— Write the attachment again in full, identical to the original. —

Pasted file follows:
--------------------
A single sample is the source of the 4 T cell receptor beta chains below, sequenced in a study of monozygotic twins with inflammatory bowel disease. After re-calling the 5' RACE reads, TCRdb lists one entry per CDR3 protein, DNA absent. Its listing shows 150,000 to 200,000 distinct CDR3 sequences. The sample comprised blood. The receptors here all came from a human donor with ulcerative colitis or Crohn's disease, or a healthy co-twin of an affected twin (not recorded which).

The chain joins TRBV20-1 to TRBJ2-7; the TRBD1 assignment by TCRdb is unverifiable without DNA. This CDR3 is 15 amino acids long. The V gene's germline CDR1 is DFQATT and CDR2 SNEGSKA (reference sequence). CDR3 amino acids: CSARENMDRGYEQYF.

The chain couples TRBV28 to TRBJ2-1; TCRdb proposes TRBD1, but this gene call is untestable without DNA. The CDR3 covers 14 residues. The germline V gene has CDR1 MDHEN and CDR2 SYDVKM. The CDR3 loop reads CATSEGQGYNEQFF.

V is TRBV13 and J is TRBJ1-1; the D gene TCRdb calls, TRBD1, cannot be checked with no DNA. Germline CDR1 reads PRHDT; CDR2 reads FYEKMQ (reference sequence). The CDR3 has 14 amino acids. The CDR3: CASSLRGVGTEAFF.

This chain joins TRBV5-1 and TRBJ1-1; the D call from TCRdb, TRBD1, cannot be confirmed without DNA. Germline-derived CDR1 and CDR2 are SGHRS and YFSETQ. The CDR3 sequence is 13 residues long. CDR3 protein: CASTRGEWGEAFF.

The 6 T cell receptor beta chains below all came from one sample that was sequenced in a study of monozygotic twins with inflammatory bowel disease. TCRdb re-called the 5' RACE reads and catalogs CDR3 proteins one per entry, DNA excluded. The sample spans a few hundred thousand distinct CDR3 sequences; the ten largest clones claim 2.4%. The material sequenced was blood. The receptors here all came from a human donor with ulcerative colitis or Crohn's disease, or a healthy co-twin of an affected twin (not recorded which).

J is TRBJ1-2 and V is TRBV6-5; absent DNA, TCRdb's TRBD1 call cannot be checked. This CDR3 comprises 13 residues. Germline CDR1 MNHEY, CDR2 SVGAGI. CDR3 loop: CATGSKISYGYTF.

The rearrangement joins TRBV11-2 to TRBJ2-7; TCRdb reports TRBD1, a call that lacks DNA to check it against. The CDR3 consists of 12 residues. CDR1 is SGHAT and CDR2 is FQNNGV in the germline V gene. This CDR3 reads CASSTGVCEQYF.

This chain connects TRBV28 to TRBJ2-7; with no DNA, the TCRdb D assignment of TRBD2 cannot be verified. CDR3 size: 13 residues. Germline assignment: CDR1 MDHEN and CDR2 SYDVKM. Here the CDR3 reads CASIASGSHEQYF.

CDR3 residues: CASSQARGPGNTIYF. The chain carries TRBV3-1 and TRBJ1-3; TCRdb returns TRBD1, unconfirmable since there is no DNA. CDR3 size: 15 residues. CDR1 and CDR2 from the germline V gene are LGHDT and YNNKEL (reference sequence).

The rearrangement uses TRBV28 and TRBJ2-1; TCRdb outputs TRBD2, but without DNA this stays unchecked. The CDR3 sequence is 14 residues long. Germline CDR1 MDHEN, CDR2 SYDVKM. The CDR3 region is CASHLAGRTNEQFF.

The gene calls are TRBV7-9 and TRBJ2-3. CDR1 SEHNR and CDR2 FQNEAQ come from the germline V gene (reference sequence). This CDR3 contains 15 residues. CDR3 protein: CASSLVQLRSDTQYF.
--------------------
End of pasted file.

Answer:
A single sample is the source of the 4 T cell receptor beta chains below, sequenced in a study of monozygotic twins with inflammatory bowel disease. After re-calling the 5' RACE reads, TCRdb lists one entry per CDR3 protein, DNA absent. Its listing shows 150,000 to 200,000 distinct CDR3 sequences. The sample comprised blood. The receptors here all came from a human donor with ulcerative colitis or Crohn's disease, or a healthy co-twin of an affected twin (not recorded which).

The chain joins TRBV20-1 to TRBJ2-7; the TRBD1 assignment by TCRdb is unverifiable without DNA. This CDR3 is 15 amino acids long. The V gene's germline CDR1 is DFQATT and CDR2 SNEGSKA (reference sequence). CDR3 amino acids: CSARENMDRGYEQYF.

The chain couples TRBV28 to TRBJ2-1; TCRdb proposes TRBD1, but this gene call is untestable without DNA. The CDR3 covers 14 residues. The germline V gene has CDR1 MDHEN and CDR2 SYDVKM. The CDR3 loop reads CATSEGQGYNEQFF.

V is TRBV13 and J is TRBJ1-1; the D gene TCRdb calls, TRBD1, cannot be checked with no DNA. Germline CDR1 reads PRHDT; CDR2 reads FYEKMQ (reference sequence). The CDR3 has 14 amino acids. The CDR3: CASSLRGVGTEAFF.

This chain joins TRBV5-1 and TRBJ1-1; the D call from TCRdb, TRBD1, cannot be confirmed without DNA. Germline-derived CDR1 and CDR2 are SGHRS and YFSETQ. The CDR3 sequence is 13 residues long. CDR3 protein: CASTRGEWGEAFF.

The 6 T cell receptor beta chains below all came from one sample that was sequenced in a study of monozygotic twins with inflammatory bowel disease. TCRdb re-called the 5' RACE reads and catalogs CDR3 proteins one per entry, DNA excluded. The sample spans a few hundred thousand distinct CDR3 sequences; the ten largest clones claim 2.4%. The material sequenced was blood. The receptors here all came from a human donor with ulcerative colitis or Crohn's disease, or a healthy co-twin of an affected twin (not recorded which).

J is TRBJ1-2 and V is TRBV6-5; absent DNA, TCRdb's TRBD1 call cannot be checked. This CDR3 comprises 13 residues. Germline CDR1 MNHEY, CDR2 SVGAGI. CDR3 loop: CATGSKISYGYTF.

The rearrangement joins TRBV11-2 to TRBJ2-7; TCRdb reports TRBD1, a call that lacks DNA to check it against. The CDR3 consists of 12 residues. CDR1 is SGHAT and CDR2 is FQNNGV in the germline V gene. This CDR3 reads CASSTGVCEQYF.

This chain connects TRBV28 to TRBJ2-7; with no DNA, the TCRdb D assignment of TRBD2 cannot be verified. CDR3 size: 13 residues. Germline assignment: CDR1 MDHEN and CDR2 SYDVKM. Here the CDR3 reads CASIASGSHEQYF.

CDR3 residues: CASSQARGPGNTIYF. The chain carries TRBV3-1 and TRBJ1-3; TCRdb returns TRBD1, unconfirmable since there is no DNA. CDR3 size: 15 residues. CDR1 and CDR2 from the germline V gene are LGHDT and YNNKEL (reference sequence).

The rearrangement uses TRBV28 and TRBJ2-1; TCRdb outputs TRBD2, but without DNA this stays unchecked. The CDR3 sequence is 14 residues long. Germline CDR1 MDHEN, CDR2 SYDVKM. The CDR3 region is CASHLAGRTNEQFF.

The gene calls are TRBV7-9 and TRBJ2-3. CDR1 SEHNR and CDR2 FQNEAQ come from the germline V gene (reference sequence). This CDR3 contains 15 residues. CDR3 protein: CASSLVQLRSDTQYF.